bicep build main.bicep
Enter fullscreen mode Exit fullscreen mode

This should generate an output file main.json that contains the compiled ARM template json:

  "$schema": "",
  "contentVersion": "",
  "parameters": {
    "serverName": {
      "type": "string",
      "defaultValue": "[uniqueString('sql125486asdf')]"
    "sqlDBName": {
      "type": "string",
      "defaultValue": "SampleDB"
    "location": {
      "type": "string",
      "defaultValue": "[resourceGroup().location]"
    "administratorLogin": {
      "type": "string"
    "administratorLoginPassword": {
      "type": "secureString"
  "functions": [],
  "resources": [
      "type": "Microsoft.Sql/servers",
      "apiVersion": "2019-06-01-preview",
      "name": "[parameters('serverName')]",
      "location": "[parameters('location')]",
      "properties": {
        "administratorLogin": "[parameters('administratorLogin')]",
        "administratorLoginPassword": "[parameters('administratorLoginPassword')]"
      "type": "Microsoft.Sql/servers/databases",
      "apiVersion": "2020-08-01-preview",
      "name": "[format('{0}/{1}', parameters('serverName'), parameters('sqlDBName'))]",
      "location": "[parameters('location')]",
      "sku": {
        "name": "Standard",
        "tier": "Standard"
      "dependsOn": [
        "[resourceId('Microsoft.Sql/servers', parameters('serverName'))]"
Enter fullscreen mode Exit fullscreen mode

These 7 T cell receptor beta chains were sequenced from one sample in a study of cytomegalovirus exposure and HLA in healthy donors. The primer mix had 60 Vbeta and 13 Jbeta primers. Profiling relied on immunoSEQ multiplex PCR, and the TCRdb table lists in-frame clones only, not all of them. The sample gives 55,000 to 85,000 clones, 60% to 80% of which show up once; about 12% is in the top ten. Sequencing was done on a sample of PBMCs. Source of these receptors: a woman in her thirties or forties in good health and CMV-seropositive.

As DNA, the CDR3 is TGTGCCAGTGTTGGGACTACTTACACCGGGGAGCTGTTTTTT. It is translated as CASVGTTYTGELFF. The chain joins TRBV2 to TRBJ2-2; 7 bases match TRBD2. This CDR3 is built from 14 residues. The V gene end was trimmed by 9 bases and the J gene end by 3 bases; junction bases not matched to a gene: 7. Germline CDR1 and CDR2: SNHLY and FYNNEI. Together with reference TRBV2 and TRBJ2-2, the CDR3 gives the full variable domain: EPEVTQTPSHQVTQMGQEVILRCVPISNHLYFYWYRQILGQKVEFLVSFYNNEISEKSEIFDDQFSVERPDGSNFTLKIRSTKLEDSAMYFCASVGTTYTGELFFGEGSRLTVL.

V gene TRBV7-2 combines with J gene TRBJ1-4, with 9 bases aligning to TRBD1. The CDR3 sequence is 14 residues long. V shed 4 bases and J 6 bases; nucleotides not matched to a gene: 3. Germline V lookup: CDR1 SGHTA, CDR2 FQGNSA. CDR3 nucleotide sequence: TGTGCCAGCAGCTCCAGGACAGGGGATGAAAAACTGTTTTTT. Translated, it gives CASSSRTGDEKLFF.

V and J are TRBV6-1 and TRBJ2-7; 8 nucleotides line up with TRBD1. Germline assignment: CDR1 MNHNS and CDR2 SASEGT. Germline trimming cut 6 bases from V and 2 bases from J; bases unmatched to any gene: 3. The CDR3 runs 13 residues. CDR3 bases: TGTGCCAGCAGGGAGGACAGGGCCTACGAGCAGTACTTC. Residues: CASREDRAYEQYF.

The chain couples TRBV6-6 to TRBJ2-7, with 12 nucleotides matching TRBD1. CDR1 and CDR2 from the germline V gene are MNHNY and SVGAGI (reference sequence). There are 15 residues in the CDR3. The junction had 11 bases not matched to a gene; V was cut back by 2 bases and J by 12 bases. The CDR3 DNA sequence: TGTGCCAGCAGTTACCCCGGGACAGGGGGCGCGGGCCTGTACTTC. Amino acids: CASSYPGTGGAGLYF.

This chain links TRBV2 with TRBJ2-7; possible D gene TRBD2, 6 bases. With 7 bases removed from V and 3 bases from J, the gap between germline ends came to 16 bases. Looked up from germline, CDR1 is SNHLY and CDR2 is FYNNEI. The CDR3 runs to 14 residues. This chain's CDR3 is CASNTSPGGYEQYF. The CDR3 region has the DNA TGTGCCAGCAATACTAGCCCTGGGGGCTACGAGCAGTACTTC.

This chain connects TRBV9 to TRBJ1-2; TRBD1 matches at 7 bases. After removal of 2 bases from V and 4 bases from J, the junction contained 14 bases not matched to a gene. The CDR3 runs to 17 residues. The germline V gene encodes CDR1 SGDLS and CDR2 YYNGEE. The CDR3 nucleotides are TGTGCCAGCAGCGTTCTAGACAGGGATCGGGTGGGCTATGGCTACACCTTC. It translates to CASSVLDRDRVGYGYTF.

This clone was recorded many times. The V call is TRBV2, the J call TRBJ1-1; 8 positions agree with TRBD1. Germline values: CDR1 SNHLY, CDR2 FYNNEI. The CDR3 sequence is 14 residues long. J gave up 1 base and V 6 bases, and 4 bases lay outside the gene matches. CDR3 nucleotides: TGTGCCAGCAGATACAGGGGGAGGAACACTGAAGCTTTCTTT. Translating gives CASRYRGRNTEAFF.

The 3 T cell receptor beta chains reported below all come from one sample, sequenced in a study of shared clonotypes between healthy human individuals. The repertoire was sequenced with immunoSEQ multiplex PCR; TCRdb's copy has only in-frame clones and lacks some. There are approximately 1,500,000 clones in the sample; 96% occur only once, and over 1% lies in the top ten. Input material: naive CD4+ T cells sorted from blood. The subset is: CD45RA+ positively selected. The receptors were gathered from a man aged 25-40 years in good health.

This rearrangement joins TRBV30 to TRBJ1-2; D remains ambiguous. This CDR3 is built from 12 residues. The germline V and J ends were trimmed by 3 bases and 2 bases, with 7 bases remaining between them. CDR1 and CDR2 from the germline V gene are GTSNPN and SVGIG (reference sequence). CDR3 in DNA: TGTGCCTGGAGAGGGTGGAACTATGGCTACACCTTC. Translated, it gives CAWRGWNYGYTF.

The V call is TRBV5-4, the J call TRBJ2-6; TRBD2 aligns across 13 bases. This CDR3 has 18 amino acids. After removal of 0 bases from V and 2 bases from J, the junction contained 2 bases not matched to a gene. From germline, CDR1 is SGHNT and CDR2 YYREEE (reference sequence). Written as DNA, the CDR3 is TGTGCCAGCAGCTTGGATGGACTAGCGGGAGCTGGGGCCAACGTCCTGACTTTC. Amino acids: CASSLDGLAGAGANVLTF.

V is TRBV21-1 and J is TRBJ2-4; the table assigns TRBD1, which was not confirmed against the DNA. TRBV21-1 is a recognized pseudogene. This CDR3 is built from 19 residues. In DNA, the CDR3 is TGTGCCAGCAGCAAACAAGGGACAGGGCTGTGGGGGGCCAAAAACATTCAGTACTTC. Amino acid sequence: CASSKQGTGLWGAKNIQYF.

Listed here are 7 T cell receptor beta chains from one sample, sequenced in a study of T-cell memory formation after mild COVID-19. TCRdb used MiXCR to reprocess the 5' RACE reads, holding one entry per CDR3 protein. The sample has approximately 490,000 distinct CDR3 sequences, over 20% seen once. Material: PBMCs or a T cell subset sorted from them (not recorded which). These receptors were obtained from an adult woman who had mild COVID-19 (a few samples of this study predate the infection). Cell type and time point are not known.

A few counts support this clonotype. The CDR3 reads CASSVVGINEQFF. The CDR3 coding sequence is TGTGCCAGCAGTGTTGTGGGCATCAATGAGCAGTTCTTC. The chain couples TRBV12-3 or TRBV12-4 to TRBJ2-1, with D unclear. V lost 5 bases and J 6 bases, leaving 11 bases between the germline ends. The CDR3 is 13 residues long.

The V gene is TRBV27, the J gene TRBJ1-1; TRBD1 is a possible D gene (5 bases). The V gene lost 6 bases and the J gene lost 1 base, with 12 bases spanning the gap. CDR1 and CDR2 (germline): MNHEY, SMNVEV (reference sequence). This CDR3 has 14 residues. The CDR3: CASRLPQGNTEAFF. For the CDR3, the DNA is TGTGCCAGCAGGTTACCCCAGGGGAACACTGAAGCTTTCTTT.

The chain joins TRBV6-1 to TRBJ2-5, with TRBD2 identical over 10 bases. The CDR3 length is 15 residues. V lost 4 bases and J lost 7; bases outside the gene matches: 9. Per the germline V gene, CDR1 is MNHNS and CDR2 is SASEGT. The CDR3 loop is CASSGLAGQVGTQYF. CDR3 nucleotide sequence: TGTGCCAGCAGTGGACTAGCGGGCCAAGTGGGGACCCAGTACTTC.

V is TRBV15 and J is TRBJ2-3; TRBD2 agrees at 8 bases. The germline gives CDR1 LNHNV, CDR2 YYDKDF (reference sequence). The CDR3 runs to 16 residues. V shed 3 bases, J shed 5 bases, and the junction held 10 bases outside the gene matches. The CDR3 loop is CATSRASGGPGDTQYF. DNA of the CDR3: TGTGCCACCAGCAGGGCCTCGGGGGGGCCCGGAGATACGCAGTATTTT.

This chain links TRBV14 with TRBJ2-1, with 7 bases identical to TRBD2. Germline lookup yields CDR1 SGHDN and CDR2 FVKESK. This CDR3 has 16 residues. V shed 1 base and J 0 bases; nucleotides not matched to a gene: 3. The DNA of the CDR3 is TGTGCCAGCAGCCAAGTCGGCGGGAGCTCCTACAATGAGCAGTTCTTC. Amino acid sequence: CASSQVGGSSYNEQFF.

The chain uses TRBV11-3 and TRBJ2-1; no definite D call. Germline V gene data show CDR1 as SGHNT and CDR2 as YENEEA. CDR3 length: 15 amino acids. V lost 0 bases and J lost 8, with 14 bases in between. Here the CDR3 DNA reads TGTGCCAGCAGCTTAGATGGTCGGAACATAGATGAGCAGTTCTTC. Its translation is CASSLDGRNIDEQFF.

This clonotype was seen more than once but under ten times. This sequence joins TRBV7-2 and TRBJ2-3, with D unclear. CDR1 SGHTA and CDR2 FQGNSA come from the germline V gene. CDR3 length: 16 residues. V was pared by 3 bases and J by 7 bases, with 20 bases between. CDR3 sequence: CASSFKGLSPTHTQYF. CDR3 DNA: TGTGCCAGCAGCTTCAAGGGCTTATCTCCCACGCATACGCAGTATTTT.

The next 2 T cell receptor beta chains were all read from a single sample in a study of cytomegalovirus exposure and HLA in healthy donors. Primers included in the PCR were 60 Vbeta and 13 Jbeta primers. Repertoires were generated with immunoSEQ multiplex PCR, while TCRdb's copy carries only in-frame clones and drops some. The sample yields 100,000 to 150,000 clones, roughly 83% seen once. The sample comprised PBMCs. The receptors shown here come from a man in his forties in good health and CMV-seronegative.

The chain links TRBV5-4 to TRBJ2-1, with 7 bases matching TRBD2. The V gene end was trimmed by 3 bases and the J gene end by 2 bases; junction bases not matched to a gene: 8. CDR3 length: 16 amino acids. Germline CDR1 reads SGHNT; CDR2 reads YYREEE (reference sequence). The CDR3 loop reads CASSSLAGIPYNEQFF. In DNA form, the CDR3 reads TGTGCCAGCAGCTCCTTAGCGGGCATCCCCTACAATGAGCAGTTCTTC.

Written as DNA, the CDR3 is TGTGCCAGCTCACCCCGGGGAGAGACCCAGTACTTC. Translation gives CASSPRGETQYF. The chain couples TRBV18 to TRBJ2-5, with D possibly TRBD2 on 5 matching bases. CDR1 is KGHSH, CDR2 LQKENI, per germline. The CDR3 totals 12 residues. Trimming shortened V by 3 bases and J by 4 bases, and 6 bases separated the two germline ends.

Let's add the Sec in DevSecOps

First and foremost, we need to ensure that the account deploying this ARM template has the right enough privilege to do so. You don't want to use a user account as these tend to have elevated permissions and can cause some serious damage. The recommended practice is to use a Service Principal account. You can create these via the Azure Portal, PowerShell or the CLI. In this instance, we'll use the Azure CLI

az login
az ad sp create-for-rbac --role Contributor --scopes /subscriptions/<Your Subscription ID>/resourceGroups/<Your Resource Group Name> --name <Give it a nice name> 
Enter fullscreen mode Exit fullscreen mode

Take a note of the output.

For our account to also be able to retrieve the necessary secrets from Azure Key Vault, we need to create a very specific role. You can find more information about how to create this very custom RBAC role here.

Following the above docs, we'll create a new keyvaultrole.json file and paste the following json:

  "Name": "Key Vault CM resource manager template deployment operator",
  "IsCustom": true,
  "Description": "Lets you deploy a resource manager template with the access to the secrets in the Key Vault.",
  "Actions": [
  "NotActions": [],
  "DataActions": [],
  "NotDataActions": [],
  "AssignableScopes": [
"/subscriptions/<Your Subscription ID>/resourceGroups/<Your Resource Group Name>/providers/Microsoft.KeyVault/vaults/<Your Key Vault name>"
Enter fullscreen mode Exit fullscreen mode

We now need to create this role in our Azure Subscription (if one doesn't exist already) and assign it to our Service Principal. In the Azure CLI, type the following: